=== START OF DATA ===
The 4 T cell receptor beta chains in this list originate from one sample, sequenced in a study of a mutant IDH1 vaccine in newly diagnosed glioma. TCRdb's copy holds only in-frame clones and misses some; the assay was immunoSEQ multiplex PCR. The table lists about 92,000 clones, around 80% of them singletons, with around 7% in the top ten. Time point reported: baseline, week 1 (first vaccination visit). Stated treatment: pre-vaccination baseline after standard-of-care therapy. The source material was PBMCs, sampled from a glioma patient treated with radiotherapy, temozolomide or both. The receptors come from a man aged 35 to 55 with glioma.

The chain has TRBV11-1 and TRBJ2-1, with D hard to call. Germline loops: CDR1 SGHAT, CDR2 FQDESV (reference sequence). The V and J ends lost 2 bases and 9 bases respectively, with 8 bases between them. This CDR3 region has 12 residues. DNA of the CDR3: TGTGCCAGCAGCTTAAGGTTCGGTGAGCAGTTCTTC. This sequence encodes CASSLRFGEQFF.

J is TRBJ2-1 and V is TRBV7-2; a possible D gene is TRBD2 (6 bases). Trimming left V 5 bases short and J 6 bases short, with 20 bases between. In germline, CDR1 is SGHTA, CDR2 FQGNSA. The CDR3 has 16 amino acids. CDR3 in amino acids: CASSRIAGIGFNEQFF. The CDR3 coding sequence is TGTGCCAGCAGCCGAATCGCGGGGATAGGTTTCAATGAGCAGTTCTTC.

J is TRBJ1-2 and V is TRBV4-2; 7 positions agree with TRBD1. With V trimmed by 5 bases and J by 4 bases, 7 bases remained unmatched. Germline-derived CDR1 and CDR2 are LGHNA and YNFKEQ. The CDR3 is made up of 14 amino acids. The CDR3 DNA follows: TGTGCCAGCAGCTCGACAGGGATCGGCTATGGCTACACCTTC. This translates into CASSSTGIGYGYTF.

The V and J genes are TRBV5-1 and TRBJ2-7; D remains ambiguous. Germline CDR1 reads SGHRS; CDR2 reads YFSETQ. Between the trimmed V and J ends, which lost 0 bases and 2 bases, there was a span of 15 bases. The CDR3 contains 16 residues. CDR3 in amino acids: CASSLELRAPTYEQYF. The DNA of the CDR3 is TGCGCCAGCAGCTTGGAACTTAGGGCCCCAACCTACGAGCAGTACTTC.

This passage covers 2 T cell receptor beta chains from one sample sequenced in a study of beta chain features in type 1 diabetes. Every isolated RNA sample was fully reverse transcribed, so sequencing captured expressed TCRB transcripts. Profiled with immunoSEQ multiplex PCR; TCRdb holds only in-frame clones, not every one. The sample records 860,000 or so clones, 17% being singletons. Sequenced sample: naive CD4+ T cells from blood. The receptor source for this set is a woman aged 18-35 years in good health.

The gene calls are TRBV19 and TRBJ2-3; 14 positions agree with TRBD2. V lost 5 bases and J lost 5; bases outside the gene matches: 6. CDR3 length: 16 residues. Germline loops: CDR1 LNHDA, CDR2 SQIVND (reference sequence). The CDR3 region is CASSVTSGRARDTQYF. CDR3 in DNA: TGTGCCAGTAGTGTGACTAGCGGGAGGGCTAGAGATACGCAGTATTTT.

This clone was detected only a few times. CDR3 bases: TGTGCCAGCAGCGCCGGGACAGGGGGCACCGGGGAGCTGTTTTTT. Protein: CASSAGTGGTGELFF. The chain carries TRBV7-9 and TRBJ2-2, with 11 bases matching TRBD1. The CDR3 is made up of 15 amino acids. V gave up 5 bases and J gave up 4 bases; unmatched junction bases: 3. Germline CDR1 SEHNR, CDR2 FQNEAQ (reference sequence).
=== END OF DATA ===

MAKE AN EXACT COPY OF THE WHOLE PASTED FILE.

The 4 T cell receptor beta chains in this list originate from one sample, sequenced in a study of a mutant IDH1 vaccine in newly diagnosed glioma. TCRdb's copy holds only in-frame clones and misses some; the assay was immunoSEQ multiplex PCR. The table lists about 92,000 clones, around 80% of them singletons, with around 7% in the top ten. Time point reported: baseline, week 1 (first vaccination visit). Stated treatment: pre-vaccination baseline after standard-of-care therapy. The source material was PBMCs, sampled from a glioma patient treated with radiotherapy, temozolomide or both. The receptors come from a man aged 35 to 55 with glioma.

The chain has TRBV11-1 and TRBJ2-1, with D hard to call. Germline loops: CDR1 SGHAT, CDR2 FQDESV (reference sequence). The V and J ends lost 2 bases and 9 bases respectively, with 8 bases between them. This CDR3 region has 12 residues. DNA of the CDR3: TGTGCCAGCAGCTTAAGGTTCGGTGAGCAGTTCTTC. This sequence encodes CASSLRFGEQFF.

J is TRBJ2-1 and V is TRBV7-2; a possible D gene is TRBD2 (6 bases). Trimming left V 5 bases short and J 6 bases short, with 20 bases between. In germline, CDR1 is SGHTA, CDR2 FQGNSA. The CDR3 has 16 amino acids. CDR3 in amino acids: CASSRIAGIGFNEQFF. The CDR3 coding sequence is TGTGCCAGCAGCCGAATCGCGGGGATAGGTTTCAATGAGCAGTTCTTC.

J is TRBJ1-2 and V is TRBV4-2; 7 positions agree with TRBD1. With V trimmed by 5 bases and J by 4 bases, 7 bases remained unmatched. Germline-derived CDR1 and CDR2 are LGHNA and YNFKEQ. The CDR3 is made up of 14 amino acids. The CDR3 DNA follows: TGTGCCAGCAGCTCGACAGGGATCGGCTATGGCTACACCTTC. This translates into CASSSTGIGYGYTF.

The V and J genes are TRBV5-1 and TRBJ2-7; D remains ambiguous. Germline CDR1 reads SGHRS; CDR2 reads YFSETQ. Between the trimmed V and J ends, which lost 0 bases and 2 bases, there was a span of 15 bases. The CDR3 contains 16 residues. CDR3 in amino acids: CASSLELRAPTYEQYF. The DNA of the CDR3 is TGCGCCAGCAGCTTGGAACTTAGGGCCCCAACCTACGAGCAGTACTTC.

This passage covers 2 T cell receptor beta chains from one sample sequenced in a study of beta chain features in type 1 diabetes. Every isolated RNA sample was fully reverse transcribed, so sequencing captured expressed TCRB transcripts. Profiled with immunoSEQ multiplex PCR; TCRdb holds only in-frame clones, not every one. The sample records 860,000 or so clones, 17% being singletons. Sequenced sample: naive CD4+ T cells from blood. The receptor source for this set is a woman aged 18-35 years in good health.

The gene calls are TRBV19 and TRBJ2-3; 14 positions agree with TRBD2. V lost 5 bases and J lost 5; bases outside the gene matches: 6. CDR3 length: 16 residues. Germline loops: CDR1 LNHDA, CDR2 SQIVND (reference sequence). The CDR3 region is CASSVTSGRARDTQYF. CDR3 in DNA: TGTGCCAGTAGTGTGACTAGCGGGAGGGCTAGAGATACGCAGTATTTT.

This clone was detected only a few times. CDR3 bases: TGTGCCAGCAGCGCCGGGACAGGGGGCACCGGGGAGCTGTTTTTT. Protein: CASSAGTGGTGELFF. The chain carries TRBV7-9 and TRBJ2-2, with 11 bases matching TRBD1. The CDR3 is made up of 15 amino acids. V gave up 5 bases and J gave up 4 bases; unmatched junction bases: 3. Germline CDR1 SEHNR, CDR2 FQNEAQ (reference sequence).